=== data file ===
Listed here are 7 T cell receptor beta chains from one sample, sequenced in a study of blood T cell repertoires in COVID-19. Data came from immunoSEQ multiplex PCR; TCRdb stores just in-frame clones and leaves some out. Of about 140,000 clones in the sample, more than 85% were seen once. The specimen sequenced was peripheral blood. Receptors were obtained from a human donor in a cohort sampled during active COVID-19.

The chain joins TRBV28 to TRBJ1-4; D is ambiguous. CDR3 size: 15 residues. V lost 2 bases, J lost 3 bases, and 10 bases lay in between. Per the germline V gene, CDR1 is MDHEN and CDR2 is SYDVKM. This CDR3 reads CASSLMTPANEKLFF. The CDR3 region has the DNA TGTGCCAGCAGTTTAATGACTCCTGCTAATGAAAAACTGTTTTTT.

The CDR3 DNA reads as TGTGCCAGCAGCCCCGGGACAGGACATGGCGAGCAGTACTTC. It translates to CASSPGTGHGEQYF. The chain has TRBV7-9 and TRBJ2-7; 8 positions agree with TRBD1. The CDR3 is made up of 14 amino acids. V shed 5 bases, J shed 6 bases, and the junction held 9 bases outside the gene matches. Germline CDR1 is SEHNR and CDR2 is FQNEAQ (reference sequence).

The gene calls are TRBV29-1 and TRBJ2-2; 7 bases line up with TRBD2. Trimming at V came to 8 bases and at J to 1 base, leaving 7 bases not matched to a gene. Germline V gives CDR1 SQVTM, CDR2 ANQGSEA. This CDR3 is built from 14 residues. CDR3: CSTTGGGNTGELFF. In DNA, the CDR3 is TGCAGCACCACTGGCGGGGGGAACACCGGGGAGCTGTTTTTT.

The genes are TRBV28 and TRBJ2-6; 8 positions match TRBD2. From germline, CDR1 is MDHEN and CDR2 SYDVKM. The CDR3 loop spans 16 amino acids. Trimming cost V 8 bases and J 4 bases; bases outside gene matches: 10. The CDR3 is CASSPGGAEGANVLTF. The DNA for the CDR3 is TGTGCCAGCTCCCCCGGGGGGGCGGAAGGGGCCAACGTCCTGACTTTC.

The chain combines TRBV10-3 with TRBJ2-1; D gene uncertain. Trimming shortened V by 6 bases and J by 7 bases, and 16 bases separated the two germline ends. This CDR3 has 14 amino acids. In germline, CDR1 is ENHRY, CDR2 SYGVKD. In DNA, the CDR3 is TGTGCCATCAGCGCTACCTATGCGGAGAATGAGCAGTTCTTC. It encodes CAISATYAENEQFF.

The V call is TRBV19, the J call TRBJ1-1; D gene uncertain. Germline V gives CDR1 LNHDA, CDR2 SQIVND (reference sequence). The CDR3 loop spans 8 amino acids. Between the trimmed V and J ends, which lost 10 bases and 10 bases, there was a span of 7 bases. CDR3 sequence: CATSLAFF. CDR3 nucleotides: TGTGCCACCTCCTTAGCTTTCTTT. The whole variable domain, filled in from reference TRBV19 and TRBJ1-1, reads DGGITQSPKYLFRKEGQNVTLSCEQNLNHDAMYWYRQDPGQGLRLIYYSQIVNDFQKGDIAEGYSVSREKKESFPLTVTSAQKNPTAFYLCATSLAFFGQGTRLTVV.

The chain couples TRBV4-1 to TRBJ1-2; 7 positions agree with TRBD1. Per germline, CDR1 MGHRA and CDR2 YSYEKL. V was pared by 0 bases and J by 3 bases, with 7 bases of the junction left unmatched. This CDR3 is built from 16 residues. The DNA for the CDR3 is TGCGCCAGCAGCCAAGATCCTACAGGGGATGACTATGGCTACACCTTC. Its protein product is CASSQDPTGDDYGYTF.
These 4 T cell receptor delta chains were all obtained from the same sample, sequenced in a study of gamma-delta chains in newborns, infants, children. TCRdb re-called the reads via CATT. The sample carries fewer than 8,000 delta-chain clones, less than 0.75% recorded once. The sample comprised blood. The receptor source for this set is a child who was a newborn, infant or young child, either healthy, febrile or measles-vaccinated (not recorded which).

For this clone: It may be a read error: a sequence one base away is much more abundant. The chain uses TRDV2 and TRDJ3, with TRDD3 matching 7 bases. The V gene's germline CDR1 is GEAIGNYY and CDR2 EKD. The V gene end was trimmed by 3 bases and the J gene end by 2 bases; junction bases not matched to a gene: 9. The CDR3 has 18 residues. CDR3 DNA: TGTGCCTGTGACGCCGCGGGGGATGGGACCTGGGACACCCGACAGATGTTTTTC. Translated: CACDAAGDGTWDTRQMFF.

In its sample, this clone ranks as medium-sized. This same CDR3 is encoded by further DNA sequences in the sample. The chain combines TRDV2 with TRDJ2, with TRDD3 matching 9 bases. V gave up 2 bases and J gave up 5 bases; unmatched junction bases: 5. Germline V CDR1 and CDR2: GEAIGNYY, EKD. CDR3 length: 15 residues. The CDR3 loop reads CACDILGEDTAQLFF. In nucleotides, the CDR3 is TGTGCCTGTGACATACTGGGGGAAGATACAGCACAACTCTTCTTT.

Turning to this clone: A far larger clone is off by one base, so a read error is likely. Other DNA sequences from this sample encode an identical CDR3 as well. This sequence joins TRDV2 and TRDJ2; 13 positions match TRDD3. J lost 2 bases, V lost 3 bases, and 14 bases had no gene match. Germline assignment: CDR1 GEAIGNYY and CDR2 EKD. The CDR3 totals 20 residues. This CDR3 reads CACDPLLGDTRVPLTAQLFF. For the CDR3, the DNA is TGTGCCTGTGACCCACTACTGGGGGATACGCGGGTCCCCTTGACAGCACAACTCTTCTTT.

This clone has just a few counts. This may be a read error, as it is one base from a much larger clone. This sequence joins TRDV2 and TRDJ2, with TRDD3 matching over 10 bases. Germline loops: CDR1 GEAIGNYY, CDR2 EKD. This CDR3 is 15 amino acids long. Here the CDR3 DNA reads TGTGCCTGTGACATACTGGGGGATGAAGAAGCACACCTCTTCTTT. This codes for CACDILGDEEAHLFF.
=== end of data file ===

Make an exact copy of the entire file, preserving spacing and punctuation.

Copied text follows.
Listed here are 7 T cell receptor beta chains from one sample, sequenced in a study of blood T cell repertoires in COVID-19. Data came from immunoSEQ multiplex PCR; TCRdb stores just in-frame clones and leaves some out. Of about 140,000 clones in the sample, more than 85% were seen once. The specimen sequenced was peripheral blood. Receptors were obtained from a human donor in a cohort sampled during active COVID-19.

The chain joins TRBV28 to TRBJ1-4; D is ambiguous. CDR3 size: 15 residues. V lost 2 bases, J lost 3 bases, and 10 bases lay in between. Per the germline V gene, CDR1 is MDHEN and CDR2 is SYDVKM. This CDR3 reads CASSLMTPANEKLFF. The CDR3 region has the DNA TGTGCCAGCAGTTTAATGACTCCTGCTAATGAAAAACTGTTTTTT.

The CDR3 DNA reads as TGTGCCAGCAGCCCCGGGACAGGACATGGCGAGCAGTACTTC. It translates to CASSPGTGHGEQYF. The chain has TRBV7-9 and TRBJ2-7; 8 positions agree with TRBD1. The CDR3 is made up of 14 amino acids. V shed 5 bases, J shed 6 bases, and the junction held 9 bases outside the gene matches. Germline CDR1 is SEHNR and CDR2 is FQNEAQ (reference sequence).

The gene calls are TRBV29-1 and TRBJ2-2; 7 bases line up with TRBD2. Trimming at V came to 8 bases and at J to 1 base, leaving 7 bases not matched to a gene. Germline V gives CDR1 SQVTM, CDR2 ANQGSEA. This CDR3 is built from 14 residues. CDR3: CSTTGGGNTGELFF. In DNA, the CDR3 is TGCAGCACCACTGGCGGGGGGAACACCGGGGAGCTGTTTTTT.

The genes are TRBV28 and TRBJ2-6; 8 positions match TRBD2. From germline, CDR1 is MDHEN and CDR2 SYDVKM. The CDR3 loop spans 16 amino acids. Trimming cost V 8 bases and J 4 bases; bases outside gene matches: 10. The CDR3 is CASSPGGAEGANVLTF. The DNA for the CDR3 is TGTGCCAGCTCCCCCGGGGGGGCGGAAGGGGCCAACGTCCTGACTTTC.

The chain combines TRBV10-3 with TRBJ2-1; D gene uncertain. Trimming shortened V by 6 bases and J by 7 bases, and 16 bases separated the two germline ends. This CDR3 has 14 amino acids. In germline, CDR1 is ENHRY, CDR2 SYGVKD. In DNA, the CDR3 is TGTGCCATCAGCGCTACCTATGCGGAGAATGAGCAGTTCTTC. It encodes CAISATYAENEQFF.

The V call is TRBV19, the J call TRBJ1-1; D gene uncertain. Germline V gives CDR1 LNHDA, CDR2 SQIVND (reference sequence). The CDR3 loop spans 8 amino acids. Between the trimmed V and J ends, which lost 10 bases and 10 bases, there was a span of 7 bases. CDR3 sequence: CATSLAFF. CDR3 nucleotides: TGTGCCACCTCCTTAGCTTTCTTT. The whole variable domain, filled in from reference TRBV19 and TRBJ1-1, reads DGGITQSPKYLFRKEGQNVTLSCEQNLNHDAMYWYRQDPGQGLRLIYYSQIVNDFQKGDIAEGYSVSREKKESFPLTVTSAQKNPTAFYLCATSLAFFGQGTRLTVV.

The chain couples TRBV4-1 to TRBJ1-2; 7 positions agree with TRBD1. Per germline, CDR1 MGHRA and CDR2 YSYEKL. V was pared by 0 bases and J by 3 bases, with 7 bases of the junction left unmatched. This CDR3 is built from 16 residues. The DNA for the CDR3 is TGCGCCAGCAGCCAAGATCCTACAGGGGATGACTATGGCTACACCTTC. Its protein product is CASSQDPTGDDYGYTF.
These 4 T cell receptor delta chains were all obtained from the same sample, sequenced in a study of gamma-delta chains in newborns, infants, children. TCRdb re-called the reads via CATT. The sample carries fewer than 8,000 delta-chain clones, less than 0.75% recorded once. The sample comprised blood. The receptor source for this set is a child who was a newborn, infant or young child, either healthy, febrile or measles-vaccinated (not recorded which).

For this clone: It may be a read error: a sequence one base away is much more abundant. The chain uses TRDV2 and TRDJ3, with TRDD3 matching 7 bases. The V gene's germline CDR1 is GEAIGNYY and CDR2 EKD. The V gene end was trimmed by 3 bases and the J gene end by 2 bases; junction bases not matched to a gene: 9. The CDR3 has 18 residues. CDR3 DNA: TGTGCCTGTGACGCCGCGGGGGATGGGACCTGGGACACCCGACAGATGTTTTTC. Translated: CACDAAGDGTWDTRQMFF.

In its sample, this clone ranks as medium-sized. This same CDR3 is encoded by further DNA sequences in the sample. The chain combines TRDV2 with TRDJ2, with TRDD3 matching 9 bases. V gave up 2 bases and J gave up 5 bases; unmatched junction bases: 5. Germline V CDR1 and CDR2: GEAIGNYY, EKD. CDR3 length: 15 residues. The CDR3 loop reads CACDILGEDTAQLFF. In nucleotides, the CDR3 is TGTGCCTGTGACATACTGGGGGAAGATACAGCACAACTCTTCTTT.

Turning to this clone: A far larger clone is off by one base, so a read error is likely. Other DNA sequences from this sample encode an identical CDR3 as well. This sequence joins TRDV2 and TRDJ2; 13 positions match TRDD3. J lost 2 bases, V lost 3 bases, and 14 bases had no gene match. Germline assignment: CDR1 GEAIGNYY and CDR2 EKD. The CDR3 totals 20 residues. This CDR3 reads CACDPLLGDTRVPLTAQLFF. For the CDR3, the DNA is TGTGCCTGTGACCCACTACTGGGGGATACGCGGGTCCCCTTGACAGCACAACTCTTCTTT.

This clone has just a few counts. This may be a read error, as it is one base from a much larger clone. This sequence joins TRDV2 and TRDJ2, with TRDD3 matching over 10 bases. Germline loops: CDR1 GEAIGNYY, CDR2 EKD. This CDR3 is 15 amino acids long. Here the CDR3 DNA reads TGTGCCTGTGACATACTGGGGGATGAAGAAGCACACCTCTTCTTT. This codes for CACDILGDEEAHLFF.